In Venice, I had the good fortune of visiting an innovative smart city company, A4 SMART, that is using beacon technology and sensors to manage tourist flows and assist wayfinding for those with impaired mobility. I spoke with Francesco Pedrini, director and founder of A4 SMART, to learn more about the technology and what applications he sees for the city of Venice and other historic centers in Italy.
The startup was founded in 2013, and has since worked on research and development in the use of beacons and sensors to gather big data about the city of Venice. One project, called Virtual Accessibility Tourism Evolution (VATE), seeks to seek new balances the use of urban spaces both among tourists and residents. VATE is an app that uses beacons to establish a personalized relationship between people and places of interest (museums, monuments, shops, and other activities). The beacons use Bluetooth antennas and pings that allow for the establishment of In its current stage, the technology is being used to improve accessiblity and usability of public spaces for the blind by informing them where they are in the square and pointing them to museums, shops, and restroom facilities. A4 SMART has already set up beacons in San Marco Square, and has been testing VATE with blind associations. Through the use of standards, smart city technolgy can help the blind move autonomously through complex urban environments. In this manner, technology opens public spaces in ways that are accessible to all.
The promise of this technology is also that beacons can receive information about users and give personalized recommendations relating to mobility, such as walking routes. The technology simultaneously allows city stakeholders to manage tourist flows in real time. When I spoke to Francesco, the hope was ultimately to apply this technology to the Vaporetto water buses so that better and more interactive vaporetto routes can be planned for users in the future. This data also can be used to shape policy and governance of tourism in the future for Venice towards more sustainable and manageable levels.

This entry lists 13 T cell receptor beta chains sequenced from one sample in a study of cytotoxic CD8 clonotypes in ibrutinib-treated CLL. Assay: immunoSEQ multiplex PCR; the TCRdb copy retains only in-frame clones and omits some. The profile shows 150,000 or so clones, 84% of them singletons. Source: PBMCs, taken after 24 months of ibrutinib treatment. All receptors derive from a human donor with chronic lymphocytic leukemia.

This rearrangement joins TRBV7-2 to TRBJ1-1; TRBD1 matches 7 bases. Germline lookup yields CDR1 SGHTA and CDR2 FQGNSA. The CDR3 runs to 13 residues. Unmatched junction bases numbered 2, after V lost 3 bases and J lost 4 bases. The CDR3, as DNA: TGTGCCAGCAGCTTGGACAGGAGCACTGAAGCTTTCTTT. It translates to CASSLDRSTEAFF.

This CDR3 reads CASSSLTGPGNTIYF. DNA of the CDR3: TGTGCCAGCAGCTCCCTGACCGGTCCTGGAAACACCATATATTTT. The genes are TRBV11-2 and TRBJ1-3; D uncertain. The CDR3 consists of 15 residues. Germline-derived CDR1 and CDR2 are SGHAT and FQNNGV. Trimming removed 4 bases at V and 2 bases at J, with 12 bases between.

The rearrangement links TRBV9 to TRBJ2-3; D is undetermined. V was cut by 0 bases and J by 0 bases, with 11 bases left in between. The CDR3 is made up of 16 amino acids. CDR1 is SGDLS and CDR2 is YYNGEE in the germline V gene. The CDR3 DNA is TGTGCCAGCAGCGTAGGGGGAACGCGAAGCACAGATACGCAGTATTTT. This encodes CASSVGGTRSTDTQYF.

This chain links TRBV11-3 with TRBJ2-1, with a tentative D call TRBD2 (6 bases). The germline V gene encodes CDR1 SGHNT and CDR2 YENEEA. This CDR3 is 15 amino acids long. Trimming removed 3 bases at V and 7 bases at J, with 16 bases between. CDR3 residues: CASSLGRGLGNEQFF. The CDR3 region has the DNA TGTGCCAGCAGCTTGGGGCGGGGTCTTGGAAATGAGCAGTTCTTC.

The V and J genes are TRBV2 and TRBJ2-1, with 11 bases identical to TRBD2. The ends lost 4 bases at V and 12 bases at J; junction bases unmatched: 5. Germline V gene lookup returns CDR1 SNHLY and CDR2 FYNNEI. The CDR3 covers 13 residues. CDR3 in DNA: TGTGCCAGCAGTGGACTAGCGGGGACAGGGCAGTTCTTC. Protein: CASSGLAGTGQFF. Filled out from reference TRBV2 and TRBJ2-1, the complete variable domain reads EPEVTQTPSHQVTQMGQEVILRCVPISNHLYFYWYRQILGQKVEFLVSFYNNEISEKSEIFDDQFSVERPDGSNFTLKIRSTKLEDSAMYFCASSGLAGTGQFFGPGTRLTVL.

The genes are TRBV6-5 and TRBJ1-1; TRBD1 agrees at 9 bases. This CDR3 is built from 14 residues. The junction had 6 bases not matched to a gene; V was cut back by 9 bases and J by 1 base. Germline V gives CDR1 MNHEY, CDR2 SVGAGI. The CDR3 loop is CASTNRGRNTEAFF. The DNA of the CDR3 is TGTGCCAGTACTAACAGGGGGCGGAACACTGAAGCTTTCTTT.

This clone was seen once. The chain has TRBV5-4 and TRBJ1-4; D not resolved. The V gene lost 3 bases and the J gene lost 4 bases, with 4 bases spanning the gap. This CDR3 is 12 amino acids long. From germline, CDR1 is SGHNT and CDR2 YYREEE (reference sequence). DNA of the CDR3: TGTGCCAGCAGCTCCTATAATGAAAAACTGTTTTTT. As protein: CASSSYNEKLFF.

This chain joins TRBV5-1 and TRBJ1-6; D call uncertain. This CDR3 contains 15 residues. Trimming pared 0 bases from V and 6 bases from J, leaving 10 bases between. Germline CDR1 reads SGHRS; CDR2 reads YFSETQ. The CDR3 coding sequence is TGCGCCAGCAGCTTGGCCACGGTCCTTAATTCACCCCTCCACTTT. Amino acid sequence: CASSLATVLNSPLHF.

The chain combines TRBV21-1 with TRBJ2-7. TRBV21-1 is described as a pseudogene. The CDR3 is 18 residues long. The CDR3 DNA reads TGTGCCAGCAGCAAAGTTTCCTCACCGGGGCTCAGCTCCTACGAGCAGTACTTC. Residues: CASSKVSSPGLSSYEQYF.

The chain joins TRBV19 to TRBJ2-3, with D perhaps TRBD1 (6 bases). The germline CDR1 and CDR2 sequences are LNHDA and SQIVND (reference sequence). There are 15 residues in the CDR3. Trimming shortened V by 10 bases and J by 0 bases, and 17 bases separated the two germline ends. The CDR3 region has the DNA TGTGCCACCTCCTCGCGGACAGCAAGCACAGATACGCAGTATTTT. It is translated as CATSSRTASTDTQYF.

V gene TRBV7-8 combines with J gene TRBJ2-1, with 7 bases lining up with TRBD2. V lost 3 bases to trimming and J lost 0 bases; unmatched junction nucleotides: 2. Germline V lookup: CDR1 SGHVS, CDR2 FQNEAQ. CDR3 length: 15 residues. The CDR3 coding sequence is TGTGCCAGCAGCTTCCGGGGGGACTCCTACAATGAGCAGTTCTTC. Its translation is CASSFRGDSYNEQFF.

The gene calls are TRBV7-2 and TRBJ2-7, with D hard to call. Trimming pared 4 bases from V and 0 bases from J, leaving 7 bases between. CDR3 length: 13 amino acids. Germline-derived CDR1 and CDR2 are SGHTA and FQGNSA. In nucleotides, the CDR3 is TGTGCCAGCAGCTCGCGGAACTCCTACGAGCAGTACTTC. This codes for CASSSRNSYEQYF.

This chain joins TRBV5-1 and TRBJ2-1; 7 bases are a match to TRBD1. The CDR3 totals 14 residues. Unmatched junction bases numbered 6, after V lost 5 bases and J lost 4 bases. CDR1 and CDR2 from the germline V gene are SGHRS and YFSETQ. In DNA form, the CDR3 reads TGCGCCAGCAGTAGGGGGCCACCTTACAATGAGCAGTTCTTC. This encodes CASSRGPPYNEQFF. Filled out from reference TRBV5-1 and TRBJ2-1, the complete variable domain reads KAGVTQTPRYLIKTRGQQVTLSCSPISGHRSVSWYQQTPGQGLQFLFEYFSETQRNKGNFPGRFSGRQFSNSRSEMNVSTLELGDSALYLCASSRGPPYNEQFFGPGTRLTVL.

Visit to the Biennale Venezia Architettura
The Venice Biennale is one of the most talked about events in world of architecture, which has opened its doors to architects, designers, and visitors from all around the globe to experience the pavilions and installations that address this year’s theme: "FREESPACE." The curators, Irish architects Yvonne Farrell and Shelley McNamara described the theme as “a focus on architecture’s ability to provide free and additional spatial gifts to those who use it and on its ability to address the unspoken wishes of strangers, providing the opportunity to emphasize nature’s free gifts of light—sunlight and moonlight, air, gravity, materials—natural and man-made resources.”